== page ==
March is when everyone can find a team to root for and all 64 have a chance.
Spacing and timing. Sonny and Cher. Batman and Robin. Some things just go together. By themselves they work, kind of. But when paired? Look out. That's when the magic happens. Beautiful basketball pivots on offensive spacing and timing. And it seems to me that life swings back and forth on the same two hinges. So every week or so we'll be examining both, or maybe just pondering about one or the other. And who knows what might happen with the right amount of space and enough time...
March 15, 2012: Who's Your Buddy?
Jan. 11, 2012: Finding Your Ticket
Nov. 15, 2011: Nobody Owes You
Oct. 17, 2011: It Prevents Scatter
Sept. 26, 2011: Edge of the Cliff
Sept. 13, 2011: Social Media's Silent Killer
August 31, 2011: Initiative is Non-Negotiable
August 22, 2011: The Throwback Coach
August 15, 2011: Taking a Breath
March 15, 2011: When the Avalanche Hits
Jan. 25, 2011: Hyperbole and a Half
Nov. 3, 2010: The First Impression
Oct. 11, 2010: Favorite Time of the Year
Sept. 1, 2010: One Step at a Time
Aug. 3, 2010: Shopping in July
March 15, 2010: Fight One More Round
Feb. 11, 2010: The Lesson
Jan. 26, 2010: Number 300
Dec. 17, 2009: The 2-For-1
Dec. 14, 2009: Groundhog Day
Nov. 26, 2009: Basketball is Cumulative
Nov. 13, 2009: Hot and Cold
Oct. 26, 2009: The Vision Part
Oct. 16, 2009: The Write Space and Time
March 15, 2012 -- Basketball teams get nine lives. Well, 64 of us feel like really fortunate cats anyway. In Division I Basketball, you can trip and fall, you can stumble and face plant, and, in some instances, you can even rise back from the ledge of death, as long as your strength of schedule and your RPI line up. Pass the eye test, post the pedigree, and you can still live to play another day come March.
Is this a great country or what?
The media says those extra shots at life make the regular season of basketball irrelevant. They say our attendance numbers suffer as a result. Football coaches can't believe how lucky we are. And the teams upon whom the bubble burst deem the process flawed and the concept unforgiving. But you simply cannot argue with the appeal of the madness of March.
Advertise bowl games all you want -- folks in two camps get all wound up and posture and provoke -- but the rest of the country knows they're playing for third or fourth or 18th or 27th. There simply is no hope. It's factual to a fault. But when the NCAA tournament dance cards are handed out, all 64 teams on the floor have a dream. And the campuses and the cities and the towns they represent carry that dream around on a pillow like a crown. The race may not be wide open, but every single squad has a sliver of hope. And I want to know, seriously, does it get any better than that? Rhetorical question, of course; but if it does, I gotta tell you, I want in on it.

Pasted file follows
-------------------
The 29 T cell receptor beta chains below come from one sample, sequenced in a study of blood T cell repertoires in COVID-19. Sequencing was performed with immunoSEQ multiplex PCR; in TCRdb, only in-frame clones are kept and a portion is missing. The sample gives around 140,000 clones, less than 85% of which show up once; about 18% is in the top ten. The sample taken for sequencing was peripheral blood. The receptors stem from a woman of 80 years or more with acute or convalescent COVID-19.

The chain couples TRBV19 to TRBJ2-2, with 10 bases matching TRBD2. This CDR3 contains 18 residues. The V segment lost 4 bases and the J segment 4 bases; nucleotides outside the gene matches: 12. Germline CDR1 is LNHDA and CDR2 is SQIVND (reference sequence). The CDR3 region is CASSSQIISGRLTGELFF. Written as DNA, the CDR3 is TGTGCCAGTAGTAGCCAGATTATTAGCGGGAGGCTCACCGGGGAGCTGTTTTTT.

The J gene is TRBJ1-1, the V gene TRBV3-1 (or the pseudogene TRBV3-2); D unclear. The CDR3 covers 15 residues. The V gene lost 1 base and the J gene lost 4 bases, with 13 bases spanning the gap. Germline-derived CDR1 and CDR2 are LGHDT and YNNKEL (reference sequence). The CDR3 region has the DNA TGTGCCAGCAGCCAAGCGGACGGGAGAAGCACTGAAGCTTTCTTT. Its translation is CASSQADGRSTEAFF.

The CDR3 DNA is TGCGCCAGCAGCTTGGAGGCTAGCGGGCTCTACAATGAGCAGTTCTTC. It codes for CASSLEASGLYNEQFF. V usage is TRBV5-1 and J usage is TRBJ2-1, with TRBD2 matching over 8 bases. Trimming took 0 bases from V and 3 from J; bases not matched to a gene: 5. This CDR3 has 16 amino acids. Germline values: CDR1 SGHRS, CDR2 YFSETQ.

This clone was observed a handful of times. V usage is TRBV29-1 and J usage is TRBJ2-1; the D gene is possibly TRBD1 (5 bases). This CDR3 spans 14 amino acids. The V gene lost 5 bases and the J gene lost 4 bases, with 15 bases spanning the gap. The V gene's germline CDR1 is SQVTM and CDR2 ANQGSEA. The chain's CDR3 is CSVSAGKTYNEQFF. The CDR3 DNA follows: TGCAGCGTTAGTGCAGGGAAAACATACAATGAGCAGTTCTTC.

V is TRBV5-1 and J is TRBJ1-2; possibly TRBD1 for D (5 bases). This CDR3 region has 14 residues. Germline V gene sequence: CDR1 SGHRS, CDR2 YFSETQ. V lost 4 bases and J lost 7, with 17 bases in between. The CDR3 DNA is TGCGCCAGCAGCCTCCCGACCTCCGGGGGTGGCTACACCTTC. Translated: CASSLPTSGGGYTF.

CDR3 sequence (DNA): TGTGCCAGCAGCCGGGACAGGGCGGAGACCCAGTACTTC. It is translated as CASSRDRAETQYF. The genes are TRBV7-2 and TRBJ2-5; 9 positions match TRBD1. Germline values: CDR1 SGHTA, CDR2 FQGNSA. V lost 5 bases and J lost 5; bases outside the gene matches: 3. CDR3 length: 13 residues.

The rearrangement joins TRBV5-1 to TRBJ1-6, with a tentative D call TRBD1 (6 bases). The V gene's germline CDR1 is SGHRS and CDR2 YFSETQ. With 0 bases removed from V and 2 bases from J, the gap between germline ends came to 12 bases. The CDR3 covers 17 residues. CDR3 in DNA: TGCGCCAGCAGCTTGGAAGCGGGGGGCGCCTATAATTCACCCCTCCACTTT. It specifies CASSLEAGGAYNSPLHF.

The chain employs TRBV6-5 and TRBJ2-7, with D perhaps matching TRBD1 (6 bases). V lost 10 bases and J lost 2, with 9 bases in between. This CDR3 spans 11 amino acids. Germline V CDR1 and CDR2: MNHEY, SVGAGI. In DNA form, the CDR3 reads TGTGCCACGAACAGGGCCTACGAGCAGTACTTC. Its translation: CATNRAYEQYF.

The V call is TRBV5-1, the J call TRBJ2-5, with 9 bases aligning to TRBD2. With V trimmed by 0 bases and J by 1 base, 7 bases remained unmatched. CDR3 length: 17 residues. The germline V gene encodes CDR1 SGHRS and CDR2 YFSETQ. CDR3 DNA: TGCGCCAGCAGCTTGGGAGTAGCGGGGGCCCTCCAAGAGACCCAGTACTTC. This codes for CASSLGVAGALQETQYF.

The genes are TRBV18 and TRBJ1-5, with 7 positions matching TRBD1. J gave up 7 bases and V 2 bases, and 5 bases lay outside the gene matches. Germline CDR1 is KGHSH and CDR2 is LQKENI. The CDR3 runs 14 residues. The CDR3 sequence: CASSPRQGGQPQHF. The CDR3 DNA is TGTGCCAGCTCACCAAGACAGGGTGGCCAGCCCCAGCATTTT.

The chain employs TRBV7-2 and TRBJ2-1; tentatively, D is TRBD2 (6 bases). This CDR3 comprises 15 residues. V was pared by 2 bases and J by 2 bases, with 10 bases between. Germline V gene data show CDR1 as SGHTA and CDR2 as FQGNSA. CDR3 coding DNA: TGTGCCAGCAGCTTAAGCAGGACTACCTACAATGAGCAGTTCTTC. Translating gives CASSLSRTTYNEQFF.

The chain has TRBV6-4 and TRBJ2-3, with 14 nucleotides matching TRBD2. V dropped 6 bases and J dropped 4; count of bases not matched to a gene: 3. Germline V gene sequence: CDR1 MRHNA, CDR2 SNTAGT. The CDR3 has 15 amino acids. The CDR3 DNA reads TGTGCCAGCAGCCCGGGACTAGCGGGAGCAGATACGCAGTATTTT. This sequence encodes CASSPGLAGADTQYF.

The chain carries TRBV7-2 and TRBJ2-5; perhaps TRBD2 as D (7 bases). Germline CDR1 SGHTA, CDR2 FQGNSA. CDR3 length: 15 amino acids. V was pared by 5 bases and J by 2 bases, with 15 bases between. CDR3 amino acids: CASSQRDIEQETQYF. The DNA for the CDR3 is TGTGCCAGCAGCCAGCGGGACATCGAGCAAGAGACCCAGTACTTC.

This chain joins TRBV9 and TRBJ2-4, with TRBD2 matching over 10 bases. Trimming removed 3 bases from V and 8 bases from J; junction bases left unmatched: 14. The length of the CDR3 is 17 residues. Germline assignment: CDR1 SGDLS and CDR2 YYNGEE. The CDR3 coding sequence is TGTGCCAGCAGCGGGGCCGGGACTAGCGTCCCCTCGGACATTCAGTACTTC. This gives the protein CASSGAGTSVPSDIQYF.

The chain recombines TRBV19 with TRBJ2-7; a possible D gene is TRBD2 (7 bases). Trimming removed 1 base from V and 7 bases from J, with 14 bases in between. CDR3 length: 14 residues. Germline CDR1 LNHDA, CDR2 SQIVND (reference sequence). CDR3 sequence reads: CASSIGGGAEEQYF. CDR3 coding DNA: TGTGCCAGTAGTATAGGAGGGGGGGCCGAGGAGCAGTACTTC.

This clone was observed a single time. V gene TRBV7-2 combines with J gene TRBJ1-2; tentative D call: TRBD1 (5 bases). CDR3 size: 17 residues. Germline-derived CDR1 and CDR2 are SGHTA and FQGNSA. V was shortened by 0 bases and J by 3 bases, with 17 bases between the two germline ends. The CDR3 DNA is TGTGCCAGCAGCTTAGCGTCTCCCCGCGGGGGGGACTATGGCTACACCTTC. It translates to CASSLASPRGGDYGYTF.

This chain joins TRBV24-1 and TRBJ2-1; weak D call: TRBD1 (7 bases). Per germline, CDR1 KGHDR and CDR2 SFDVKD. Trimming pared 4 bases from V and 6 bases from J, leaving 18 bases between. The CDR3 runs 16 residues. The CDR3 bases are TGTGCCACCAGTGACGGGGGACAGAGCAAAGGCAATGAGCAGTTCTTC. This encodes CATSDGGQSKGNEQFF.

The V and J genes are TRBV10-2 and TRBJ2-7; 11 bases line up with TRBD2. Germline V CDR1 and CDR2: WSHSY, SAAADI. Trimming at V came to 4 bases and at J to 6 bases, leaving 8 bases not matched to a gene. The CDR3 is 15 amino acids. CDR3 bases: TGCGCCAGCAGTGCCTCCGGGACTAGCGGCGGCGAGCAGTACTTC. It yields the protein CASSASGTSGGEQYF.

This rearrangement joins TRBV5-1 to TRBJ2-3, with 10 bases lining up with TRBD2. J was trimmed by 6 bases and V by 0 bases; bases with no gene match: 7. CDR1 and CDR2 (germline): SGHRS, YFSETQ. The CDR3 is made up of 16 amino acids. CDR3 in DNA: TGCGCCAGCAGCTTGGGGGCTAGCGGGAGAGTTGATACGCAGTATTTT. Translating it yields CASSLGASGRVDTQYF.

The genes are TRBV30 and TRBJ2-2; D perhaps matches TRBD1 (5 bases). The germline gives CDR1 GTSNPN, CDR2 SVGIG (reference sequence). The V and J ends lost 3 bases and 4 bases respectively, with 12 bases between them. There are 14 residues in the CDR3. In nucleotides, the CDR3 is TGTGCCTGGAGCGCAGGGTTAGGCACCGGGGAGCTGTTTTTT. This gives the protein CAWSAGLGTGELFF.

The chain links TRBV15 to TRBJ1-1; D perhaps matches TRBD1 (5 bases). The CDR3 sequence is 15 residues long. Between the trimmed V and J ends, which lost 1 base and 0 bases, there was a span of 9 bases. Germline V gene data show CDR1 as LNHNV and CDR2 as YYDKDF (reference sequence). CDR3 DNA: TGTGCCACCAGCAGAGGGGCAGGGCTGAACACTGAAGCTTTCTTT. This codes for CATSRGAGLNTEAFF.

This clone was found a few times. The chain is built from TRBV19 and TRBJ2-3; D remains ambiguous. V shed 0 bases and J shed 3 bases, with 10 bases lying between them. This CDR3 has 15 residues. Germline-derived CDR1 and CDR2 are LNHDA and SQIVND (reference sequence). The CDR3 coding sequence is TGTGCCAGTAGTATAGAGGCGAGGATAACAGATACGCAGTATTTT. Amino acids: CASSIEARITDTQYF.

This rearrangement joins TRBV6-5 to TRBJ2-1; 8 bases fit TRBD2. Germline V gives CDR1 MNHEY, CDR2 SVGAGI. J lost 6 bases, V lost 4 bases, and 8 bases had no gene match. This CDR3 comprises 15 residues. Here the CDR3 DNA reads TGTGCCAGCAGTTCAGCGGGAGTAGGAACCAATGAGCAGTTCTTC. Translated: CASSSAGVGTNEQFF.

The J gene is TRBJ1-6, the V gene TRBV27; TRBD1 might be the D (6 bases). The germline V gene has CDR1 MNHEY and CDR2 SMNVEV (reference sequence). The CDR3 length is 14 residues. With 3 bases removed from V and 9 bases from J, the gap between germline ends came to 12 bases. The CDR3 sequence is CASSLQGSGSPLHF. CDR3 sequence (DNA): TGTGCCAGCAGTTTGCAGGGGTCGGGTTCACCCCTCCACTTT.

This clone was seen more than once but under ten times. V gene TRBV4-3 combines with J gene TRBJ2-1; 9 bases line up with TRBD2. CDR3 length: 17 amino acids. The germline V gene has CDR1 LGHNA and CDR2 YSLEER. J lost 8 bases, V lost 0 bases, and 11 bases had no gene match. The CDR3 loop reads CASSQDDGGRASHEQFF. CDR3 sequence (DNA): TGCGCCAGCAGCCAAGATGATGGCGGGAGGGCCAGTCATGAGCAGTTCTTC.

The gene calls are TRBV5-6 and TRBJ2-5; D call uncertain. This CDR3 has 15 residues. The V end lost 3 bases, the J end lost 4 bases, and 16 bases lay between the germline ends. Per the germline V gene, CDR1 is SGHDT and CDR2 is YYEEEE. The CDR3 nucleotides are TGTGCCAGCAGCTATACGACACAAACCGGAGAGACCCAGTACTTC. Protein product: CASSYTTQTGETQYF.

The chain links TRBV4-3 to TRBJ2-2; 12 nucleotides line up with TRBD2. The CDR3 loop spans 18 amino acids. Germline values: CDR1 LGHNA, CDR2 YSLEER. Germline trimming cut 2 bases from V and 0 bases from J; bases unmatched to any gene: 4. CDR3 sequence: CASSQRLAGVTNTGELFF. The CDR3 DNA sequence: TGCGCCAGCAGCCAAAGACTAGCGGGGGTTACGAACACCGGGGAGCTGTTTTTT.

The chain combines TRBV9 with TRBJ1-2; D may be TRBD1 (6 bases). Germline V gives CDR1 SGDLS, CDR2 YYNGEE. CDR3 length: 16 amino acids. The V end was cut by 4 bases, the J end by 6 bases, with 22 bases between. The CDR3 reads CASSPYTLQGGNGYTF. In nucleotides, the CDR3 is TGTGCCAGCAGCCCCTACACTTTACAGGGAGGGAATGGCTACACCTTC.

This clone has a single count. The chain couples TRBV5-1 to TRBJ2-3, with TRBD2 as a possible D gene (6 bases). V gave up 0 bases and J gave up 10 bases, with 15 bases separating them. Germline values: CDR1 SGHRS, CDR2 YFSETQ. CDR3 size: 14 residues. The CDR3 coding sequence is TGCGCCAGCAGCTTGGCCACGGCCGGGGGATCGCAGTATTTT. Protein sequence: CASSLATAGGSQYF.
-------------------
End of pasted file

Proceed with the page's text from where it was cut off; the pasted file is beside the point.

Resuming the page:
We've been dancing for 13 straight years. I still remember the euphoria of the first time our card was punched. We lost our collective minds and so did everyone even slightly connected to our program. Now it's expected. And I like that a lot. I'm actually very, very proud of that. But I don't ever want to become numb to the magic of it all. It's just way too fabulous of a concept to take for granted.
The first time we went to the NCAA tournament, we took pictures of everything. We stopped outside of West Lafeyette, Ind., and took pictures of the NCAA billboard. We photographed the gym and the court and the locker room and the logos. We bought one of every t-shirt they had on sale at the site and we giggled like kids in a candy store through all 14 meals we consumed at the Applebees across the parking lot from our hotel. Then when we won round two, thus earning a spot in the Sweet 16, the roof blew off the proverbial house. A live wire had been unleashed and we -- our program, our institution, our town, our state -- would never, in March, again be the same.
Going to the dance is kind of like traveling abroad. Your world gets bigger and ordinary things look different somehow. That's probably the very magic that makes March so mad. People get to believe that anything is possible as they live vicariously through a bunch of basketball teams who are given one last chance to get it right.
In a world where most people would give anything for one more shot, the concept of a 64-team tournament full of flawed tryers is just what the doctor ordered. And every man can find himself in a field of 64. So here we go! Download a little Steve Miller Band and "dance, dance, dance all night long!"
It just doesn't get much better than this.